Every now and then I would think back to the beginnings of my company and see how clearly God had answered prayer, and what was no doubt a faulty and selfish prayer at that, and I would feel guilty. And well I should have, for God had left me a pillar, a milestone that I could refer to that would show me just how obvious it was that He was in this with me. When I felt myself worrying I should have been able to look back to His answer to the first prayer and have confidence that He would provide.

But I didn’t. I continued to worry.

I am grateful to say that in the years that followed, God helped me grow up. Through reading good books, through studying his Word, through getting to know him better, I was able to surrender all of these worries to God. This is not to say that I now lead a life completely free from worry, but that I really no longer stress about finances. We do not have a lot of extra money, yet when friends or family are in need, we have often felt blessed to be able to help them. Our prayer has been “just enough.” We ask God that He would give us “just enough” and allow Him to define “enough” as He sees fit. He continues to surprise and delight.

Worrying is a dead end. There is no benefit to worrying. Worrying does bring about all sorts of effects, but never the desired ones. Worrying brings physical and emotional stress, it damages interpersonal relationships and, for more seriously, separates us from the Lord. It brings about no benefit. I am thankful that God has helped me to see the wisdom of Job - the wisdom that opposes worry. “Naked I came from my mother’s womb, and naked shall I return. The Lord gave, and the Lord has taken away; blessed be the name of the Lord.” I learned to surrendered to God’s control, to God’s providence, and have found that when God is in control there is really nothing to worry about.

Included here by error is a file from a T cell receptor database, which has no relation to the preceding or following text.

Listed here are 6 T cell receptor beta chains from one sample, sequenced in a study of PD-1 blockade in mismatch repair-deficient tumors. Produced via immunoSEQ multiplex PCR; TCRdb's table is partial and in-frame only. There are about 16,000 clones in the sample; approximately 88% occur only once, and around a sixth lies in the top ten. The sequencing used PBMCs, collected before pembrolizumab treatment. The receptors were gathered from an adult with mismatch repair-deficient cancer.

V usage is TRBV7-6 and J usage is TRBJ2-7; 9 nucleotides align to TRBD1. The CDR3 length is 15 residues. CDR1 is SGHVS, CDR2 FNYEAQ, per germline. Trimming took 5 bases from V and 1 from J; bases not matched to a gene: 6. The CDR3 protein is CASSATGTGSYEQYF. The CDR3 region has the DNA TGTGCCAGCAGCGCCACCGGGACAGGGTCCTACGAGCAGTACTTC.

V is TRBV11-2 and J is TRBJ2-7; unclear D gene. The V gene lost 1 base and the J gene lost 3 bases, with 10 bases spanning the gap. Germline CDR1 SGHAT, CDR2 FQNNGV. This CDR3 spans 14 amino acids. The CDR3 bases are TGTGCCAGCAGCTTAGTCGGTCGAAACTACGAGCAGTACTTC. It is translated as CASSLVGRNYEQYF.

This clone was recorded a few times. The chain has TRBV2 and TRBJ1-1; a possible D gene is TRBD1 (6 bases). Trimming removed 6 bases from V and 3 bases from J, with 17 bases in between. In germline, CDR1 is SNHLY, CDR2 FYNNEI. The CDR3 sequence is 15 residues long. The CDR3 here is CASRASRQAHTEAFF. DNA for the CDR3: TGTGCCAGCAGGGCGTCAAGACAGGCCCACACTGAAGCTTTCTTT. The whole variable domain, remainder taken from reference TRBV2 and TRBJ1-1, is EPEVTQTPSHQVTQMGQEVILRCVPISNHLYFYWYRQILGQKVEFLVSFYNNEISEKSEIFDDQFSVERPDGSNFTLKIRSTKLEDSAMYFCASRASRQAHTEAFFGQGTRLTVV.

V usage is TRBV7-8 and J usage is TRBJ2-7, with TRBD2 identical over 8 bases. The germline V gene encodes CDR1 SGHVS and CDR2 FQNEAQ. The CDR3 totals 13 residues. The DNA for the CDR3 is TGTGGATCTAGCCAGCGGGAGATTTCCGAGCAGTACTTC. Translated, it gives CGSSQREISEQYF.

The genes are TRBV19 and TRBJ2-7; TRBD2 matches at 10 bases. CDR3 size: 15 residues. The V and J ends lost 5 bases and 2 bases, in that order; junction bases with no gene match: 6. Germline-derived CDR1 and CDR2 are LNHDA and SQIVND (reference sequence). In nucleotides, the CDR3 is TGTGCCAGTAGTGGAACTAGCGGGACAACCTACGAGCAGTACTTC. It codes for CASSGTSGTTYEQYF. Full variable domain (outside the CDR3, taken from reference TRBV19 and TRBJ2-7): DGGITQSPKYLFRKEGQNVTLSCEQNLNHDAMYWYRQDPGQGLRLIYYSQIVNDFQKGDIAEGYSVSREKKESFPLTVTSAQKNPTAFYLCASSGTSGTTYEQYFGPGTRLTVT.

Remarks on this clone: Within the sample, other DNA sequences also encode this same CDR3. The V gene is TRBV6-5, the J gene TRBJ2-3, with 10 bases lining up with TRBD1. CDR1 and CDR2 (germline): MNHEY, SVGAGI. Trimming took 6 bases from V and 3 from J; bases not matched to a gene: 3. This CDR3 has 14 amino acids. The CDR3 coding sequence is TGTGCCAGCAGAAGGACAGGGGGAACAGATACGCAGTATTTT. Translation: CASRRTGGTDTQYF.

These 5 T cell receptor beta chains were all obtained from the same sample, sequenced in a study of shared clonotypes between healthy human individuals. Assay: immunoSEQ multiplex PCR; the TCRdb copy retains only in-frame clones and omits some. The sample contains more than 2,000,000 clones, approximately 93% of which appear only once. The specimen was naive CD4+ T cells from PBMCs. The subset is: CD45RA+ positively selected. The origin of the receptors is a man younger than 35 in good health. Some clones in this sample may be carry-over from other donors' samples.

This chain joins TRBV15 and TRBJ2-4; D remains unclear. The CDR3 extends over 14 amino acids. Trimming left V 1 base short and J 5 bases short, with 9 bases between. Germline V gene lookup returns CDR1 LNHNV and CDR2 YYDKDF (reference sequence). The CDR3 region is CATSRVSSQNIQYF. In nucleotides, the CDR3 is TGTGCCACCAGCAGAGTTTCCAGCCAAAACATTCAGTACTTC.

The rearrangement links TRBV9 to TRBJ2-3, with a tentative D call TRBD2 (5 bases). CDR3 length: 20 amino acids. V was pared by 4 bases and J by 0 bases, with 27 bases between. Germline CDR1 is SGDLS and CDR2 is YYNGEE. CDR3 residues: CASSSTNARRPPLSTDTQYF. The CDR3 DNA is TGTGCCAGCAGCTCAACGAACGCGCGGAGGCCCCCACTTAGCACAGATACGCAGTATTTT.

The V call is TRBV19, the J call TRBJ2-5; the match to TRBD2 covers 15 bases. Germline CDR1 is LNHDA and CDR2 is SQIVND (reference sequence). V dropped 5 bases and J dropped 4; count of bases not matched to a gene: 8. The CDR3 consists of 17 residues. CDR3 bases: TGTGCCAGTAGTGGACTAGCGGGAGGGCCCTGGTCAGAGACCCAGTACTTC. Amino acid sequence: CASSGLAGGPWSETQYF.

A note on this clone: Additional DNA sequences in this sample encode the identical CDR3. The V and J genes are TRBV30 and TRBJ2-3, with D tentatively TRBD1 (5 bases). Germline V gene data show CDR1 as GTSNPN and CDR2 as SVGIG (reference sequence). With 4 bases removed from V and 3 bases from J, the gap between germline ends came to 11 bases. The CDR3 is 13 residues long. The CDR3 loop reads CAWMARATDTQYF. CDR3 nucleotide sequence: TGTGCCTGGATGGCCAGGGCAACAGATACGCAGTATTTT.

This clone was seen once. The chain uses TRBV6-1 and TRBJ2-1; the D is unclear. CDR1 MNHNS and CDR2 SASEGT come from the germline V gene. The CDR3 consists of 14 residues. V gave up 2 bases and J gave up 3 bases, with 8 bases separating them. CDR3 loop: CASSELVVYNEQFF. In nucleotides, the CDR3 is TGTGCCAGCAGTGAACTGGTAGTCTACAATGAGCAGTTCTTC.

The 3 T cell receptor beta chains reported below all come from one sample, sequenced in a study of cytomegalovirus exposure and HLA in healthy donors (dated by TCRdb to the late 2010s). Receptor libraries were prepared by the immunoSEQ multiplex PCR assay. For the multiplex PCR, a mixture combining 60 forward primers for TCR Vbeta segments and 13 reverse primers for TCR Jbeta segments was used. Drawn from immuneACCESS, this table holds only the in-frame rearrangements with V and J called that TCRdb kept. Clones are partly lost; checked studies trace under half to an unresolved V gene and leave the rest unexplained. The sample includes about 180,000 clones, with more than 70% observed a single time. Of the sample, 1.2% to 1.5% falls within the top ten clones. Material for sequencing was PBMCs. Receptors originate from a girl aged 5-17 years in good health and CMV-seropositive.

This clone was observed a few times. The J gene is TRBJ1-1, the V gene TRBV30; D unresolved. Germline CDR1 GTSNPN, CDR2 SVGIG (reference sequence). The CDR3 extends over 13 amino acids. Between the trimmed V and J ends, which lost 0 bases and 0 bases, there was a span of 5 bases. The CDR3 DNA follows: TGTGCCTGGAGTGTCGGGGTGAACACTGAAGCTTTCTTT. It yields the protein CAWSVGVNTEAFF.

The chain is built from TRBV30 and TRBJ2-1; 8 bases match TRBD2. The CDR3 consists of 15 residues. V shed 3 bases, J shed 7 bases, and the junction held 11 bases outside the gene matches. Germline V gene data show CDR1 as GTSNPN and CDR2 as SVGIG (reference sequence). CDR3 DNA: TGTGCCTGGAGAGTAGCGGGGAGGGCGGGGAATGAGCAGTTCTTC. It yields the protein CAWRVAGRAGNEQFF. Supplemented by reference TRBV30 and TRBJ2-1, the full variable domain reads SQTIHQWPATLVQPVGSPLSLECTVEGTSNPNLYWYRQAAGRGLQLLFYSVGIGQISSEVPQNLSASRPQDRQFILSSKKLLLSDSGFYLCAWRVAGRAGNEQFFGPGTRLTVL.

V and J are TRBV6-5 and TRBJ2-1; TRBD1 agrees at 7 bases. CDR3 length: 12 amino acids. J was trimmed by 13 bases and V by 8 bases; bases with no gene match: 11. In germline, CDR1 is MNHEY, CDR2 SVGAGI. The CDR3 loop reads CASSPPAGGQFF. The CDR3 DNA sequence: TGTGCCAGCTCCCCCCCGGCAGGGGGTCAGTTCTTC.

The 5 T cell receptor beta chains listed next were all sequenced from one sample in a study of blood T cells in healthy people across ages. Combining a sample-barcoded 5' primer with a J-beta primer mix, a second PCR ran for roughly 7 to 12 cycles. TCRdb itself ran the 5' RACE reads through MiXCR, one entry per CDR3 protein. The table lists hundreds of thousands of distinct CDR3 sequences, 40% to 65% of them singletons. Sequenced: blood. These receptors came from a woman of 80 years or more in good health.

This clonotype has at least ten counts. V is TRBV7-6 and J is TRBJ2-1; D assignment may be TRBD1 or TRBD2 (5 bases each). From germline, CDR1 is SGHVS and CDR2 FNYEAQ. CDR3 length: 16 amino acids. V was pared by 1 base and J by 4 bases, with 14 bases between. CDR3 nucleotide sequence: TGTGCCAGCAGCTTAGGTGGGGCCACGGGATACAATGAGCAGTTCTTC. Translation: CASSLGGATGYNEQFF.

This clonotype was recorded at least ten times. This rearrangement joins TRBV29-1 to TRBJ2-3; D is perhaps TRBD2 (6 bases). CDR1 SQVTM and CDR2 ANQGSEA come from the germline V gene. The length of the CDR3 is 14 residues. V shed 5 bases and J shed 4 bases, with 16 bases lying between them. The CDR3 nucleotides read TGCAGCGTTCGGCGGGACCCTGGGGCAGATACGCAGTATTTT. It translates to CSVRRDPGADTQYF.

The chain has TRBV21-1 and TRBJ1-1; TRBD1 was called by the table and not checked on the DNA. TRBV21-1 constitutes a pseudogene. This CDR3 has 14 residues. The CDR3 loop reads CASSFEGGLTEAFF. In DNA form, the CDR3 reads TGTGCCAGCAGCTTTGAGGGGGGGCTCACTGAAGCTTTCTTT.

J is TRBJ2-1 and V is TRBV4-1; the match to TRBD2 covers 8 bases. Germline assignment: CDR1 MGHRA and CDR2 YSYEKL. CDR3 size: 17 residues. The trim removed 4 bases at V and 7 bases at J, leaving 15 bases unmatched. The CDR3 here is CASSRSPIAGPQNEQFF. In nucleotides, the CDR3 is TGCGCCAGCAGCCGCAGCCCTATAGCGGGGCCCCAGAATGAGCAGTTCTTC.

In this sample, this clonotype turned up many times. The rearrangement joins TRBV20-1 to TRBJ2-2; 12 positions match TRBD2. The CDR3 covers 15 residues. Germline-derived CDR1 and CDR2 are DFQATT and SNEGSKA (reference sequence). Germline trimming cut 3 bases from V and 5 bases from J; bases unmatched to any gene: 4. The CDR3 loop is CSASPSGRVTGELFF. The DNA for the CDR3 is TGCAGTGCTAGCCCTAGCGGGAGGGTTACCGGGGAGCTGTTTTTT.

To be continued (and completed) tomorrow…

January 01, 2009

Some years I make new years resolutions; some years I don’t bother. This year I haven’t sat down and narrowed in on one or two things I’d consider resolutions. Instead I am going to continue on a trajectory I began several months ago—a trajectory leading toward control and simplicity. In a wired, digital world, I’ve too often felt like technology owns me and drives me instead of the other way around. I’ve started to try to regain that sense of control, sometimes scaling back, sometimes changing the way I do things. I hope to continue that through 2009 and beyond.

Here are some things you may wish to do in the new year. I do believe I’ll be doing some of them myself.

  • Read the Bible Using a Plan. Justin Taylor offers various ways of going through the Bible in a year.
  • Commit to Fasting. John Piper gives advice on how to fast and offers six good reasons to commit to doing it in 2009.